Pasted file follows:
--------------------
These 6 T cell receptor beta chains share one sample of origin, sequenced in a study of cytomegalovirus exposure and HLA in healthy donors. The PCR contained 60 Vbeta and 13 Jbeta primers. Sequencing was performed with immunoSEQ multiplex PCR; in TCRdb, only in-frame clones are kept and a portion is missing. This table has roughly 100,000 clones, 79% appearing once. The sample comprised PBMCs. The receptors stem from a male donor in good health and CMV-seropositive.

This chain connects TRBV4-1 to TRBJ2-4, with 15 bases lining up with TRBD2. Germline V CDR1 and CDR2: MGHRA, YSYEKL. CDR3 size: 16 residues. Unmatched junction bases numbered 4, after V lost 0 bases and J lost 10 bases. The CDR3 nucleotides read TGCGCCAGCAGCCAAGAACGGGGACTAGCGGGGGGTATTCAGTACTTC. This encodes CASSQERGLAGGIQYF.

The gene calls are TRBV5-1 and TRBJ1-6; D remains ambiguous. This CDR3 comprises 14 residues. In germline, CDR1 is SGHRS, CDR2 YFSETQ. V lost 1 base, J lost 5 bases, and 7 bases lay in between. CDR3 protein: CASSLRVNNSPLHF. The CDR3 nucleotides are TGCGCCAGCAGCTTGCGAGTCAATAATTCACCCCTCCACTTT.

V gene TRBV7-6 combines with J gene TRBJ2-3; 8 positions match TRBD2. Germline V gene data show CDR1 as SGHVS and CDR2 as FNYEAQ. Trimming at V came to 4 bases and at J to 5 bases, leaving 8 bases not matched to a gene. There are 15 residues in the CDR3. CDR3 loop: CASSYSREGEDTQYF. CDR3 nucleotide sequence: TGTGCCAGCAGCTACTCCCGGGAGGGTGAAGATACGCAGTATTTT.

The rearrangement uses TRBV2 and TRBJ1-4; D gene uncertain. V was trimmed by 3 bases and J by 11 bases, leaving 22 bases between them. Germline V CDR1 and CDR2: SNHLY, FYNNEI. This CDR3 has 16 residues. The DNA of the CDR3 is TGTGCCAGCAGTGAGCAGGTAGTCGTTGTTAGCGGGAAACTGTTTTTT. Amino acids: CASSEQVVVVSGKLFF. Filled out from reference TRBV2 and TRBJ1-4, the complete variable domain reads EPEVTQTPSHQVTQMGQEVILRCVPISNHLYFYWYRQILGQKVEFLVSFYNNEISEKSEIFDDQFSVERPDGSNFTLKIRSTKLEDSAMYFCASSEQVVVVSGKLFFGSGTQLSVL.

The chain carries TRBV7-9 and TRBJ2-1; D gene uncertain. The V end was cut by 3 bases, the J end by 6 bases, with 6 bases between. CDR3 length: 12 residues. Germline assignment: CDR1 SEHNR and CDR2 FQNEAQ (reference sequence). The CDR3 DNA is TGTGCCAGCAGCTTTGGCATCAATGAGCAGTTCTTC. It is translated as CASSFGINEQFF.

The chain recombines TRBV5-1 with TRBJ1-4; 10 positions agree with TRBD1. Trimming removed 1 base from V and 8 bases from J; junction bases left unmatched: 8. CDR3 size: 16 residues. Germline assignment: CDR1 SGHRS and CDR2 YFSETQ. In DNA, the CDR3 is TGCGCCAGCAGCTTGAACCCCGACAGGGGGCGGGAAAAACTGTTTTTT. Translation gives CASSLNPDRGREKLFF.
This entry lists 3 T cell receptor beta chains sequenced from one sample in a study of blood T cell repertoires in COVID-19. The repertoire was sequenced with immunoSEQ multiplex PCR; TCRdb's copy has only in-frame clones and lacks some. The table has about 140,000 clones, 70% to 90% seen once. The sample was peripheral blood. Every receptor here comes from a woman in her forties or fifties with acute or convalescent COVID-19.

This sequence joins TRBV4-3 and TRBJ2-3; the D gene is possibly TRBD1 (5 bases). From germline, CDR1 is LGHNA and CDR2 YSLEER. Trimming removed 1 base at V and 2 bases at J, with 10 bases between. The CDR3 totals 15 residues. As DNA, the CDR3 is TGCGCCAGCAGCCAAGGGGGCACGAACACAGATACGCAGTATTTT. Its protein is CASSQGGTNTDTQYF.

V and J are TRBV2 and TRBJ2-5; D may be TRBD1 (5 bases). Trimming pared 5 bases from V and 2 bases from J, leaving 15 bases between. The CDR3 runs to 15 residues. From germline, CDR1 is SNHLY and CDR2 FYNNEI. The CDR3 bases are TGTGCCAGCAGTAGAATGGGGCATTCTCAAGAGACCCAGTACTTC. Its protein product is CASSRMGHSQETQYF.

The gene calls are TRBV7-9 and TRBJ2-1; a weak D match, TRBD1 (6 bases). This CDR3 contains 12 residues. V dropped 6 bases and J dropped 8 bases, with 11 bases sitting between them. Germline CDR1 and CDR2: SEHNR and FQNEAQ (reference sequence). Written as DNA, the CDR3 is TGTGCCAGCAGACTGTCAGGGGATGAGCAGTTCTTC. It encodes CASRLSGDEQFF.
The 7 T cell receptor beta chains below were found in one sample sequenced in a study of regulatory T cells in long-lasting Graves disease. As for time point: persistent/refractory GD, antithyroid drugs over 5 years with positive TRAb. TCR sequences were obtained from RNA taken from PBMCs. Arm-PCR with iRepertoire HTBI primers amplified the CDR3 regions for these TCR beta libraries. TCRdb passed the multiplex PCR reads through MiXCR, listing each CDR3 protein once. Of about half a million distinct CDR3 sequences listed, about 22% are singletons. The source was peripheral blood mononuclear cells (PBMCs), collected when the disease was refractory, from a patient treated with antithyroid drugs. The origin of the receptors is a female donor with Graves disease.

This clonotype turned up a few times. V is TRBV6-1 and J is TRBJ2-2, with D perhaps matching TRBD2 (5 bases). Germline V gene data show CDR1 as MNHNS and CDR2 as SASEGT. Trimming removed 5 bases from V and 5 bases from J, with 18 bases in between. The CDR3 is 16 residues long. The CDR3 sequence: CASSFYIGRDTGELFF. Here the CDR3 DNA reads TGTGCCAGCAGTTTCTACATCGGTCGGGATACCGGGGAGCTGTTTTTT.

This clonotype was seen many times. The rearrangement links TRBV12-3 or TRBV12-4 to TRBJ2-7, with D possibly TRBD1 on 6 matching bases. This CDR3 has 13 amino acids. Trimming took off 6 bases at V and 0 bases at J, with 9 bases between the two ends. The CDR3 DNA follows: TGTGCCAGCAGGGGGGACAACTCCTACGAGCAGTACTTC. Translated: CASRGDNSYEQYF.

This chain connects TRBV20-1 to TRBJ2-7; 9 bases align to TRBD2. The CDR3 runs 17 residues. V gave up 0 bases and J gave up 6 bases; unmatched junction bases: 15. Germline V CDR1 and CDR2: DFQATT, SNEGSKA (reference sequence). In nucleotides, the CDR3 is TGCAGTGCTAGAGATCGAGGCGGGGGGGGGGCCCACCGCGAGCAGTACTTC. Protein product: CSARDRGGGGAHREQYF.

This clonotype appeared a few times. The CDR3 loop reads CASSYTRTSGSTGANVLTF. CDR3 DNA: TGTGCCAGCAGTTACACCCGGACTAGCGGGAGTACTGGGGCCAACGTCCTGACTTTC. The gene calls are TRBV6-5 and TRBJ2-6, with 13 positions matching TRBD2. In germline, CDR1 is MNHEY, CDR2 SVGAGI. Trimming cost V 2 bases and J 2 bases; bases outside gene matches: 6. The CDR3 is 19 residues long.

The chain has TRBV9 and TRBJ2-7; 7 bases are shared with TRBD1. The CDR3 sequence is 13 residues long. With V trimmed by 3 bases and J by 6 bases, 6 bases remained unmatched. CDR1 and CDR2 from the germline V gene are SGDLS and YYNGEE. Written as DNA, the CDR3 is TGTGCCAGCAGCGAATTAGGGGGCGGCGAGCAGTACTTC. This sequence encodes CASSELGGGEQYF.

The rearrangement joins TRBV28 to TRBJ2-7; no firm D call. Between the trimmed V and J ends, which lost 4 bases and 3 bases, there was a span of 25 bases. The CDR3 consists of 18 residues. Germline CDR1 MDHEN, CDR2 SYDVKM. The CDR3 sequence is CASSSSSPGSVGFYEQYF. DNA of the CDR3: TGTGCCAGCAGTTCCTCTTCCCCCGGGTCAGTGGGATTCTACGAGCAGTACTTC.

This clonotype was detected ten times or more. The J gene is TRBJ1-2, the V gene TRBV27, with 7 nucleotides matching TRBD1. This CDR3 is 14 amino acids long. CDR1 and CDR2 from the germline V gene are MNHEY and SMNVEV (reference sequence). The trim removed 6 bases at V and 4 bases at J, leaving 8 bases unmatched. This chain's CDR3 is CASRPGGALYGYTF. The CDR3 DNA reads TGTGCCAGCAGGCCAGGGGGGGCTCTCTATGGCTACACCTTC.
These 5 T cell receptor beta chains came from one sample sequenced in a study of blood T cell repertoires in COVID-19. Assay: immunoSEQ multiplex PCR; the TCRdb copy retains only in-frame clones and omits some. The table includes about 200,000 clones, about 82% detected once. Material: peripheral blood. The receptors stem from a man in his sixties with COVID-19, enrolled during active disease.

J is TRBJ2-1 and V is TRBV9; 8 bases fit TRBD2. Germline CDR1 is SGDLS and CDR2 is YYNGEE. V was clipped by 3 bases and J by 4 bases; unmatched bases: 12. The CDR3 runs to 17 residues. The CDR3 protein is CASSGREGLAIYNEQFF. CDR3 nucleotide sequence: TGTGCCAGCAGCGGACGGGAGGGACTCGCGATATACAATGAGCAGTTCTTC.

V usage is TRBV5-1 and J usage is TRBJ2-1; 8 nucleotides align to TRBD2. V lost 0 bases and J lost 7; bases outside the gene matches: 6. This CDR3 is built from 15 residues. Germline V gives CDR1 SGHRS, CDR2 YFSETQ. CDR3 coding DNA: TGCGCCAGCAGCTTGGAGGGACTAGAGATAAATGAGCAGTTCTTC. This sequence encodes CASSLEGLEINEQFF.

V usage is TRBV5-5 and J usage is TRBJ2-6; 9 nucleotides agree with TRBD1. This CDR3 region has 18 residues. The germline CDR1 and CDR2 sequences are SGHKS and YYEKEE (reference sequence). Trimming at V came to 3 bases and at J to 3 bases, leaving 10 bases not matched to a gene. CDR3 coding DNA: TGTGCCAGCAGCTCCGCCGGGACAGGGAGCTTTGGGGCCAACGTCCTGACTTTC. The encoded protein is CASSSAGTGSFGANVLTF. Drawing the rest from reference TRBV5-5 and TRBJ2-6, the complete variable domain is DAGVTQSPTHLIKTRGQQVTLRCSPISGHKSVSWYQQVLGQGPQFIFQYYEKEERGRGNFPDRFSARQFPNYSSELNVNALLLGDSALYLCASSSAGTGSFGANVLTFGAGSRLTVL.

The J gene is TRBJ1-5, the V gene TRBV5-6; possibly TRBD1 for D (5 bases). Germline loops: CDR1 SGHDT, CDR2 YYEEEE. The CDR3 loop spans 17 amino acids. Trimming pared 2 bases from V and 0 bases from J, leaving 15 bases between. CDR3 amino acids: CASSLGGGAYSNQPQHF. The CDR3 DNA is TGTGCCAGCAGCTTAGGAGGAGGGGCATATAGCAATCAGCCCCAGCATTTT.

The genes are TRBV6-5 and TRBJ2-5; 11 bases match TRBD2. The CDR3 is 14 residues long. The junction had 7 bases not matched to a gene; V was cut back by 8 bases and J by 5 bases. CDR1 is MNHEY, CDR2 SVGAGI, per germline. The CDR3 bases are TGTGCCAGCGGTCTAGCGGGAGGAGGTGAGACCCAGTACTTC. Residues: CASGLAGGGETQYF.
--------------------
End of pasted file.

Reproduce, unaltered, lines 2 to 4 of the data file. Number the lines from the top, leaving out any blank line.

This chain connects TRBV4-1 to TRBJ2-4, with 15 bases lining up with TRBD2. Germline V CDR1 and CDR2: MGHRA, YSYEKL. CDR3 size: 16 residues. Unmatched junction bases numbered 4, after V lost 0 bases and J lost 10 bases. The CDR3 nucleotides read TGCGCCAGCAGCCAAGAACGGGGACTAGCGGGGGGTATTCAGTACTTC. This encodes CASSQERGLAGGIQYF.

The gene calls are TRBV5-1 and TRBJ1-6; D remains ambiguous. This CDR3 comprises 14 residues. In germline, CDR1 is SGHRS, CDR2 YFSETQ. V lost 1 base, J lost 5 bases, and 7 bases lay in between. CDR3 protein: CASSLRVNNSPLHF. The CDR3 nucleotides are TGCGCCAGCAGCTTGCGAGTCAATAATTCACCCCTCCACTTT.

V gene TRBV7-6 combines with J gene TRBJ2-3; 8 positions match TRBD2. Germline V gene data show CDR1 as SGHVS and CDR2 as FNYEAQ. Trimming at V came to 4 bases and at J to 5 bases, leaving 8 bases not matched to a gene. There are 15 residues in the CDR3. CDR3 loop: CASSYSREGEDTQYF. CDR3 nucleotide sequence: TGTGCCAGCAGCTACTCCCGGGAGGGTGAAGATACGCAGTATTTT.